The Americans with Disabilities Act (ADA) recognizes that people with disabilities must have equal access to workplaces, transportation, restaurants, and other businesses. As a business owner, it’s up to you to ensure that your business is ADA-compliant. Most businesses install a wheelchair ramp for easy accessibility to their location. However, you can’t just install any kind of ramp. The ADA requires wheelchair ramps to fit certain criteria. If you’re a business owner, here’s what you need to consider when installing a wheelchair ramp.
To be in compliance with the ADA, all commercial wheelchair ramps must have a clear width of 36 inches. That means there must be at least 36 inches between the ramp’s handrails. Any commercial wheelchair ramp that is less than 36 inches wide is not ADA-compliant.
The ADA requires curb wheelchair ramps for commercial buildings to have a slope no more than a 1:12 ratio or no greater than a 8.33% slope. That means for every inch of height change, there cannot be more than 12 inches of ramp run. Wheelchair ramps are also required to have slopes that are consistent from end to end. There are only a few exceptions to these rules – one includes cross-sloped ramps. The maximum ratio for a cross-slope wheelchair ramp is 1:48.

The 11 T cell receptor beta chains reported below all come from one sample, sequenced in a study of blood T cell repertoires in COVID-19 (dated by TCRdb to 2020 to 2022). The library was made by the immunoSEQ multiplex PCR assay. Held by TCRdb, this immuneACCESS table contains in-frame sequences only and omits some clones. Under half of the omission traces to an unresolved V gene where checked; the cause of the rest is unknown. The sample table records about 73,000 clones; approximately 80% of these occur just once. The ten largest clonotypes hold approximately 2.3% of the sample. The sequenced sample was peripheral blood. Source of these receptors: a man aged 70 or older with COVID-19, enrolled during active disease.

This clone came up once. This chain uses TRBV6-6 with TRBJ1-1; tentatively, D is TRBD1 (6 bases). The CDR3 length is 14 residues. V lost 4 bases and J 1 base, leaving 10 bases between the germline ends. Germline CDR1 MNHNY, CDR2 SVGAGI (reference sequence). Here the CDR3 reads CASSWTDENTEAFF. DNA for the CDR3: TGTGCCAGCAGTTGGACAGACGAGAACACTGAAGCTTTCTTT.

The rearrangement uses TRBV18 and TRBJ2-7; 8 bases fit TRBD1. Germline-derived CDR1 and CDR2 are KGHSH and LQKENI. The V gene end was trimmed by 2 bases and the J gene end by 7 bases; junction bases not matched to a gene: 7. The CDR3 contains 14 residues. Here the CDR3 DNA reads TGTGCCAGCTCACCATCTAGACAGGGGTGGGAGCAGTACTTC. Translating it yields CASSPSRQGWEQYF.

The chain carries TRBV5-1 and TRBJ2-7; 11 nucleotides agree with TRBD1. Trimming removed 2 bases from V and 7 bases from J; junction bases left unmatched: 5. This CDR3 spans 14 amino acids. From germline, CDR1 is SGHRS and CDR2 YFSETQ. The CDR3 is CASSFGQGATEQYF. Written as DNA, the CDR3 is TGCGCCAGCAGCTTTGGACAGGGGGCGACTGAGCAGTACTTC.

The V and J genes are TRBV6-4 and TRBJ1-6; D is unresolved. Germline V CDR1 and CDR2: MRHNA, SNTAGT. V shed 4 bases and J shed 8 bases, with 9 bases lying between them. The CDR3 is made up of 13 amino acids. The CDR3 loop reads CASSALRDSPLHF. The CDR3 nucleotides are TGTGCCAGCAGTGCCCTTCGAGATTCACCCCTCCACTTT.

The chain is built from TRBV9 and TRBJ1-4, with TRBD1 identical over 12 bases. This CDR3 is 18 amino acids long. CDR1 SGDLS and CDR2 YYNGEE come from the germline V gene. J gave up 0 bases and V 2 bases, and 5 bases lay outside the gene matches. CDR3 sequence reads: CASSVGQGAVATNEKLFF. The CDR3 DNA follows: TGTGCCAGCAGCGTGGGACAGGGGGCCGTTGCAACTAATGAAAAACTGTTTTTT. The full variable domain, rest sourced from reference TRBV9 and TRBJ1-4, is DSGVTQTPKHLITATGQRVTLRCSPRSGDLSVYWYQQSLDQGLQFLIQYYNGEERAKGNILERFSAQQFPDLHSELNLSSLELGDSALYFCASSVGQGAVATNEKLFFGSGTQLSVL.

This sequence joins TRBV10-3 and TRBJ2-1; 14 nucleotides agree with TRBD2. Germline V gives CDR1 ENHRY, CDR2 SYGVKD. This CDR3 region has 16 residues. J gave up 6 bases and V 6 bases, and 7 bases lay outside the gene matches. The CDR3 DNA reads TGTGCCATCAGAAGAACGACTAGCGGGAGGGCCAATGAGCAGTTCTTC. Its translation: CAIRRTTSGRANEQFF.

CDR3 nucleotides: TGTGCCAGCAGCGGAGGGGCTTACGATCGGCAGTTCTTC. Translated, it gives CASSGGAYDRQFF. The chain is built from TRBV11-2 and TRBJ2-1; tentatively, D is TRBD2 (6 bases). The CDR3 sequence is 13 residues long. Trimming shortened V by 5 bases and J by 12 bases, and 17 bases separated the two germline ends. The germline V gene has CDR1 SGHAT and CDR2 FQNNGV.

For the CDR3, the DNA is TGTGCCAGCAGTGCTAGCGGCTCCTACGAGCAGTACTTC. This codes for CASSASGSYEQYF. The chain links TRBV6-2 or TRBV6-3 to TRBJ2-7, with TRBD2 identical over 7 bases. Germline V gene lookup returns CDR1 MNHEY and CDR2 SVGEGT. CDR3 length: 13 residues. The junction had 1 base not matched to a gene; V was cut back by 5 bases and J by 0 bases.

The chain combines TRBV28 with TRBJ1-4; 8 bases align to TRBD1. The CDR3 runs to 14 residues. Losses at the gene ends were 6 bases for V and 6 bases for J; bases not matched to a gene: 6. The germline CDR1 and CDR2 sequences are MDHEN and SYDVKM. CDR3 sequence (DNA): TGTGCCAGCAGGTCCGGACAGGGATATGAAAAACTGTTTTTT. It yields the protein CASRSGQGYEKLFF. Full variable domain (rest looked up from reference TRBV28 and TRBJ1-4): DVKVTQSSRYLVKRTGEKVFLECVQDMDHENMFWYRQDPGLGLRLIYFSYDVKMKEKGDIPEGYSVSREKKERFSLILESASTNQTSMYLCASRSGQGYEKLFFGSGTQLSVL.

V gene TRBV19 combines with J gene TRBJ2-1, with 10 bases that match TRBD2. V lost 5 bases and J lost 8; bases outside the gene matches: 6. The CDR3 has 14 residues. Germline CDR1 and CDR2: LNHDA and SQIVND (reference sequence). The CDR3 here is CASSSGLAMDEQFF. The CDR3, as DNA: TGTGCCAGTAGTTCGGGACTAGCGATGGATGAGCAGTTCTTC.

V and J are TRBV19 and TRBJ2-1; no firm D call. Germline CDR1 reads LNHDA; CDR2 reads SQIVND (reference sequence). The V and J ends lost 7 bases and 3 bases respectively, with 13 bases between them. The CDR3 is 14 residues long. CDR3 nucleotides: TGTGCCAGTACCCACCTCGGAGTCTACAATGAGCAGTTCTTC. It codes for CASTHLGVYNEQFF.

Wheelchair ramps are required to have landings at the top and bottom. They must be at least 60 inches long and 36 inches wide. Additionally, its level must not exceed a 1:48 ratio. Handrails, vertical posts, edge protectors, and other elements cannot obstruct the path. Handrail extensions are also required at the top and bottom of a run and must be at least 12 inches long.
Choosing the right spot to build a wheelchair ramp can be difficult. With slope and width requirements, finding the right location for an ADA-compliant ramp is no easy task. So before you decide on installing a wheelchair ramp, take some time to consider where you can put it. If there is no available location that grants the ramp adequate slope and width, you may need to consider an alternative solution.
Wheelchair ramps come in different materials. They’re usually constructed out of wood, concrete, steel, or aluminum. Every material comes with its own advantages and disadvantages. Most businesses opt for aluminum wheelchair ramps since they are one of the easiest to install and are extremely durable. Aluminum ramps also do not require much maintenance, which is important for businesses.
ADA-Compliant Ramps at Freedom Mobility Solutions
Here at Freedom Mobility Solutions, we have a wide range of ADA-compliant wheelchair ramps. No matter if you need a threshold ramp, portable ramps, modular ramps, or commercial ramps, we have the right one for your business. Click here to browse through our collection of wheelchair ramps, or contact us today to speak to one of our specialists and schedule an appointment to visit our Hanover, MD, showroom.